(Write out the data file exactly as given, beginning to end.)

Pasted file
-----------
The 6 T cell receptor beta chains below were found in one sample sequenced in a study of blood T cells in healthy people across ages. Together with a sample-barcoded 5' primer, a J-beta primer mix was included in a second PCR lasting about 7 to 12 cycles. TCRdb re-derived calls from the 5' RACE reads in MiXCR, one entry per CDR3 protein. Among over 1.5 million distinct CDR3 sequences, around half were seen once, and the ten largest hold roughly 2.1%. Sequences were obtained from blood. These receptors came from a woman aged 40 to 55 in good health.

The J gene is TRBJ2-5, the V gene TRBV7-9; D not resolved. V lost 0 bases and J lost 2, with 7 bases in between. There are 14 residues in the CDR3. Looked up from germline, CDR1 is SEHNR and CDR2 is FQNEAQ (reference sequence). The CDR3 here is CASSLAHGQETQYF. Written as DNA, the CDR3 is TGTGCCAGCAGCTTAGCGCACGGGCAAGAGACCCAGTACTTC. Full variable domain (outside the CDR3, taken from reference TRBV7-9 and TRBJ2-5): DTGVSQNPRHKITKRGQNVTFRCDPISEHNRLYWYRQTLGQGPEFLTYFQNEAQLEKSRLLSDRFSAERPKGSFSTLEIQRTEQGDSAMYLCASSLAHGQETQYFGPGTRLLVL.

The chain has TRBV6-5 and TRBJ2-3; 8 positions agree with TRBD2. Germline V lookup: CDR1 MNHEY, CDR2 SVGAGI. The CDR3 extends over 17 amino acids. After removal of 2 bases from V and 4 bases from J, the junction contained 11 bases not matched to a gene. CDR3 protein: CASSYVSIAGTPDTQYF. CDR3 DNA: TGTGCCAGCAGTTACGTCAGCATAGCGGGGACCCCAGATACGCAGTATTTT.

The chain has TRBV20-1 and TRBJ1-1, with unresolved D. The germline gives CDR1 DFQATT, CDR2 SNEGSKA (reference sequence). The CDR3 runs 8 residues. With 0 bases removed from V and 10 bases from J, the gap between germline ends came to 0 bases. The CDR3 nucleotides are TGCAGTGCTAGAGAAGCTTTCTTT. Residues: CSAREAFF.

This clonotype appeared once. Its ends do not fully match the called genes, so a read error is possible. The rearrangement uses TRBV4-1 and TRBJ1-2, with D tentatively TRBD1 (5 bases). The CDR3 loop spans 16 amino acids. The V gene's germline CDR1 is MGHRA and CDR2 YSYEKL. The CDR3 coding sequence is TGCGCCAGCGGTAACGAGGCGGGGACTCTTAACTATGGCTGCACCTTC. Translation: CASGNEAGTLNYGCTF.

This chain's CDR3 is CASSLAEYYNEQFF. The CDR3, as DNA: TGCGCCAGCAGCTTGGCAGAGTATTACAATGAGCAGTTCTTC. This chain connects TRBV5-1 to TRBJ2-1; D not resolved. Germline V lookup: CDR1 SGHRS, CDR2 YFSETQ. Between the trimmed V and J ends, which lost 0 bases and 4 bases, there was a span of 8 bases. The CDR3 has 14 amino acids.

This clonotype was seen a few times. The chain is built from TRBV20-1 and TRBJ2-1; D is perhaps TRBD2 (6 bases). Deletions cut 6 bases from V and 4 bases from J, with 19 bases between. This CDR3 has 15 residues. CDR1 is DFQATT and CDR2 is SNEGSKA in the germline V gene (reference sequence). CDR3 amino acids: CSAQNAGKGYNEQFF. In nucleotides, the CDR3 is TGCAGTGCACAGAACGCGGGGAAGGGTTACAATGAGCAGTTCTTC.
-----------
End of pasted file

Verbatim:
The 6 T cell receptor beta chains below were found in one sample sequenced in a study of blood T cells in healthy people across ages. Together with a sample-barcoded 5' primer, a J-beta primer mix was included in a second PCR lasting about 7 to 12 cycles. TCRdb re-derived calls from the 5' RACE reads in MiXCR, one entry per CDR3 protein. Among over 1.5 million distinct CDR3 sequences, around half were seen once, and the ten largest hold roughly 2.1%. Sequences were obtained from blood. These receptors came from a woman aged 40 to 55 in good health.

The J gene is TRBJ2-5, the V gene TRBV7-9; D not resolved. V lost 0 bases and J lost 2, with 7 bases in between. There are 14 residues in the CDR3. Looked up from germline, CDR1 is SEHNR and CDR2 is FQNEAQ (reference sequence). The CDR3 here is CASSLAHGQETQYF. Written as DNA, the CDR3 is TGTGCCAGCAGCTTAGCGCACGGGCAAGAGACCCAGTACTTC. Full variable domain (outside the CDR3, taken from reference TRBV7-9 and TRBJ2-5): DTGVSQNPRHKITKRGQNVTFRCDPISEHNRLYWYRQTLGQGPEFLTYFQNEAQLEKSRLLSDRFSAERPKGSFSTLEIQRTEQGDSAMYLCASSLAHGQETQYFGPGTRLLVL.

The chain has TRBV6-5 and TRBJ2-3; 8 positions agree with TRBD2. Germline V lookup: CDR1 MNHEY, CDR2 SVGAGI. The CDR3 extends over 17 amino acids. After removal of 2 bases from V and 4 bases from J, the junction contained 11 bases not matched to a gene. CDR3 protein: CASSYVSIAGTPDTQYF. CDR3 DNA: TGTGCCAGCAGTTACGTCAGCATAGCGGGGACCCCAGATACGCAGTATTTT.

The chain has TRBV20-1 and TRBJ1-1, with unresolved D. The germline gives CDR1 DFQATT, CDR2 SNEGSKA (reference sequence). The CDR3 runs 8 residues. With 0 bases removed from V and 10 bases from J, the gap between germline ends came to 0 bases. The CDR3 nucleotides are TGCAGTGCTAGAGAAGCTTTCTTT. Residues: CSAREAFF.

This clonotype appeared once. Its ends do not fully match the called genes, so a read error is possible. The rearrangement uses TRBV4-1 and TRBJ1-2, with D tentatively TRBD1 (5 bases). The CDR3 loop spans 16 amino acids. The V gene's germline CDR1 is MGHRA and CDR2 YSYEKL. The CDR3 coding sequence is TGCGCCAGCGGTAACGAGGCGGGGACTCTTAACTATGGCTGCACCTTC. Translation: CASGNEAGTLNYGCTF.

This chain's CDR3 is CASSLAEYYNEQFF. The CDR3, as DNA: TGCGCCAGCAGCTTGGCAGAGTATTACAATGAGCAGTTCTTC. This chain connects TRBV5-1 to TRBJ2-1; D not resolved. Germline V lookup: CDR1 SGHRS, CDR2 YFSETQ. Between the trimmed V and J ends, which lost 0 bases and 4 bases, there was a span of 8 bases. The CDR3 has 14 amino acids.

This clonotype was seen a few times. The chain is built from TRBV20-1 and TRBJ2-1; D is perhaps TRBD2 (6 bases). Deletions cut 6 bases from V and 4 bases from J, with 19 bases between. This CDR3 has 15 residues. CDR1 is DFQATT and CDR2 is SNEGSKA in the germline V gene (reference sequence). CDR3 amino acids: CSAQNAGKGYNEQFF. In nucleotides, the CDR3 is TGCAGTGCACAGAACGCGGGGAAGGGTTACAATGAGCAGTTCTTC.